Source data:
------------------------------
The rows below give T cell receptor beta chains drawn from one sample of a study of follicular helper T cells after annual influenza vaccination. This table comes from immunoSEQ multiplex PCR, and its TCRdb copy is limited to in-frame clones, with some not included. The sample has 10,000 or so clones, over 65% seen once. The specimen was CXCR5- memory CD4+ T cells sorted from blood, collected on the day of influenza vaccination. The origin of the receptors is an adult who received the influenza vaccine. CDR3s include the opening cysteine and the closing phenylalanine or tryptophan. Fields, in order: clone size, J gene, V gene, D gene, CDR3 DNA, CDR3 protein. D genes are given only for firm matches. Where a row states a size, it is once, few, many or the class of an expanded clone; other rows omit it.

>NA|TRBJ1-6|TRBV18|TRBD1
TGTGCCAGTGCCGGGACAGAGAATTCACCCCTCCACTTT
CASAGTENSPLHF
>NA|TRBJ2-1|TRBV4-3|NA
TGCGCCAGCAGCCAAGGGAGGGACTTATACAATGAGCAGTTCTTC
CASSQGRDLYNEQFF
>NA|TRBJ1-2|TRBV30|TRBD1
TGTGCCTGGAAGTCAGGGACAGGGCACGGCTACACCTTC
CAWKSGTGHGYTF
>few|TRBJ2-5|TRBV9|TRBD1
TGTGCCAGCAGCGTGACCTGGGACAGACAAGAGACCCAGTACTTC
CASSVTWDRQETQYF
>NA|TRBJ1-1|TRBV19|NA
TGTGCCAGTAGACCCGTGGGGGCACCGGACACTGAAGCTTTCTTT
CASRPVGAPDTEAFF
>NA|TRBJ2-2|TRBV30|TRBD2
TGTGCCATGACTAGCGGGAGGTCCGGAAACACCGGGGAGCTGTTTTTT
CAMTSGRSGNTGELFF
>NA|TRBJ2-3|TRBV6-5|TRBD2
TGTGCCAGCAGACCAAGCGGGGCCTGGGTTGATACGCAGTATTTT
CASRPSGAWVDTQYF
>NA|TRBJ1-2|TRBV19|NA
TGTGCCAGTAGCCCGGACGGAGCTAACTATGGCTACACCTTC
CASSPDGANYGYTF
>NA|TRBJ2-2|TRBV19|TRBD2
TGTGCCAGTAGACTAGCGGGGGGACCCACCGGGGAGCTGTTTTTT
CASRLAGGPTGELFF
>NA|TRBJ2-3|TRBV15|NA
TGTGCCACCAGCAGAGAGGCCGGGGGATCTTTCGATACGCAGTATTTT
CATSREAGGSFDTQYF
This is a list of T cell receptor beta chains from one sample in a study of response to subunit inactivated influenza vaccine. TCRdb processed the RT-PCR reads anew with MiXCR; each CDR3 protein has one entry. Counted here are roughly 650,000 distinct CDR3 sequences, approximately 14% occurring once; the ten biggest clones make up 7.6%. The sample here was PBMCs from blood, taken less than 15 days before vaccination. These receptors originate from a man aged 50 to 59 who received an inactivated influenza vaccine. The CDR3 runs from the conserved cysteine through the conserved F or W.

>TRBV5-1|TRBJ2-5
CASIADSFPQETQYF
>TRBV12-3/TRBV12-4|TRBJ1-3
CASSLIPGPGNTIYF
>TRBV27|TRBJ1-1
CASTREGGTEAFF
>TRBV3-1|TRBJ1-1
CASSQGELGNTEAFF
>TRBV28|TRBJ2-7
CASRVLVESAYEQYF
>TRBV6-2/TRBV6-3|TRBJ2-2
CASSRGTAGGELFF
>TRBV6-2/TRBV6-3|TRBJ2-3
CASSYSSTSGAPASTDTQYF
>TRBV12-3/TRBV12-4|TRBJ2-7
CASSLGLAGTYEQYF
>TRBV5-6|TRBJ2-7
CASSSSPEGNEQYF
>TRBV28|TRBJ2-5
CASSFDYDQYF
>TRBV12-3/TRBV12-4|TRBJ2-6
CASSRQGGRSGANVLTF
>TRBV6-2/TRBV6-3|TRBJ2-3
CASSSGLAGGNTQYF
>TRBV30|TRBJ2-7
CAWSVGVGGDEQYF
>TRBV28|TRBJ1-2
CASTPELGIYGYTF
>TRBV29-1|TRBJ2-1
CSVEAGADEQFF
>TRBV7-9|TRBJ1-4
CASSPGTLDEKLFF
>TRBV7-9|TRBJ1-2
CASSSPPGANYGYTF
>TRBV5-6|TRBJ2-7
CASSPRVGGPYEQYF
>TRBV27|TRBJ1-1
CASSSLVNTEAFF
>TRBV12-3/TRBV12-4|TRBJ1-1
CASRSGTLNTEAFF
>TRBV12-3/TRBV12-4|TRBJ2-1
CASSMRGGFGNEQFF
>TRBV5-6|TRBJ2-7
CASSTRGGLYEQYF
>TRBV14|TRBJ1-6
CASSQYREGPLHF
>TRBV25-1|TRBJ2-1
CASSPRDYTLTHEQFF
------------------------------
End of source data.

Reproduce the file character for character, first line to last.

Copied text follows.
The rows below give T cell receptor beta chains drawn from one sample of a study of follicular helper T cells after annual influenza vaccination. This table comes from immunoSEQ multiplex PCR, and its TCRdb copy is limited to in-frame clones, with some not included. The sample has 10,000 or so clones, over 65% seen once. The specimen was CXCR5- memory CD4+ T cells sorted from blood, collected on the day of influenza vaccination. The origin of the receptors is an adult who received the influenza vaccine. CDR3s include the opening cysteine and the closing phenylalanine or tryptophan. Fields, in order: clone size, J gene, V gene, D gene, CDR3 DNA, CDR3 protein. D genes are given only for firm matches. Where a row states a size, it is once, few, many or the class of an expanded clone; other rows omit it.

>NA|TRBJ1-6|TRBV18|TRBD1
TGTGCCAGTGCCGGGACAGAGAATTCACCCCTCCACTTT
CASAGTENSPLHF
>NA|TRBJ2-1|TRBV4-3|NA
TGCGCCAGCAGCCAAGGGAGGGACTTATACAATGAGCAGTTCTTC
CASSQGRDLYNEQFF
>NA|TRBJ1-2|TRBV30|TRBD1
TGTGCCTGGAAGTCAGGGACAGGGCACGGCTACACCTTC
CAWKSGTGHGYTF
>few|TRBJ2-5|TRBV9|TRBD1
TGTGCCAGCAGCGTGACCTGGGACAGACAAGAGACCCAGTACTTC
CASSVTWDRQETQYF
>NA|TRBJ1-1|TRBV19|NA
TGTGCCAGTAGACCCGTGGGGGCACCGGACACTGAAGCTTTCTTT
CASRPVGAPDTEAFF
>NA|TRBJ2-2|TRBV30|TRBD2
TGTGCCATGACTAGCGGGAGGTCCGGAAACACCGGGGAGCTGTTTTTT
CAMTSGRSGNTGELFF
>NA|TRBJ2-3|TRBV6-5|TRBD2
TGTGCCAGCAGACCAAGCGGGGCCTGGGTTGATACGCAGTATTTT
CASRPSGAWVDTQYF
>NA|TRBJ1-2|TRBV19|NA
TGTGCCAGTAGCCCGGACGGAGCTAACTATGGCTACACCTTC
CASSPDGANYGYTF
>NA|TRBJ2-2|TRBV19|TRBD2
TGTGCCAGTAGACTAGCGGGGGGACCCACCGGGGAGCTGTTTTTT
CASRLAGGPTGELFF
>NA|TRBJ2-3|TRBV15|NA
TGTGCCACCAGCAGAGAGGCCGGGGGATCTTTCGATACGCAGTATTTT
CATSREAGGSFDTQYF
This is a list of T cell receptor beta chains from one sample in a study of response to subunit inactivated influenza vaccine. TCRdb processed the RT-PCR reads anew with MiXCR; each CDR3 protein has one entry. Counted here are roughly 650,000 distinct CDR3 sequences, approximately 14% occurring once; the ten biggest clones make up 7.6%. The sample here was PBMCs from blood, taken less than 15 days before vaccination. These receptors originate from a man aged 50 to 59 who received an inactivated influenza vaccine. The CDR3 runs from the conserved cysteine through the conserved F or W.

>TRBV5-1|TRBJ2-5
CASIADSFPQETQYF
>TRBV12-3/TRBV12-4|TRBJ1-3
CASSLIPGPGNTIYF
>TRBV27|TRBJ1-1
CASTREGGTEAFF
>TRBV3-1|TRBJ1-1
CASSQGELGNTEAFF
>TRBV28|TRBJ2-7
CASRVLVESAYEQYF
>TRBV6-2/TRBV6-3|TRBJ2-2
CASSRGTAGGELFF
>TRBV6-2/TRBV6-3|TRBJ2-3
CASSYSSTSGAPASTDTQYF
>TRBV12-3/TRBV12-4|TRBJ2-7
CASSLGLAGTYEQYF
>TRBV5-6|TRBJ2-7
CASSSSPEGNEQYF
>TRBV28|TRBJ2-5
CASSFDYDQYF
>TRBV12-3/TRBV12-4|TRBJ2-6
CASSRQGGRSGANVLTF
>TRBV6-2/TRBV6-3|TRBJ2-3
CASSSGLAGGNTQYF
>TRBV30|TRBJ2-7
CAWSVGVGGDEQYF
>TRBV28|TRBJ1-2
CASTPELGIYGYTF
>TRBV29-1|TRBJ2-1
CSVEAGADEQFF
>TRBV7-9|TRBJ1-4
CASSPGTLDEKLFF
>TRBV7-9|TRBJ1-2
CASSSPPGANYGYTF
>TRBV5-6|TRBJ2-7
CASSPRVGGPYEQYF
>TRBV27|TRBJ1-1
CASSSLVNTEAFF
>TRBV12-3/TRBV12-4|TRBJ1-1
CASRSGTLNTEAFF
>TRBV12-3/TRBV12-4|TRBJ2-1
CASSMRGGFGNEQFF
>TRBV5-6|TRBJ2-7
CASSTRGGLYEQYF
>TRBV14|TRBJ1-6
CASSQYREGPLHF
>TRBV25-1|TRBJ2-1
CASSPRDYTLTHEQFF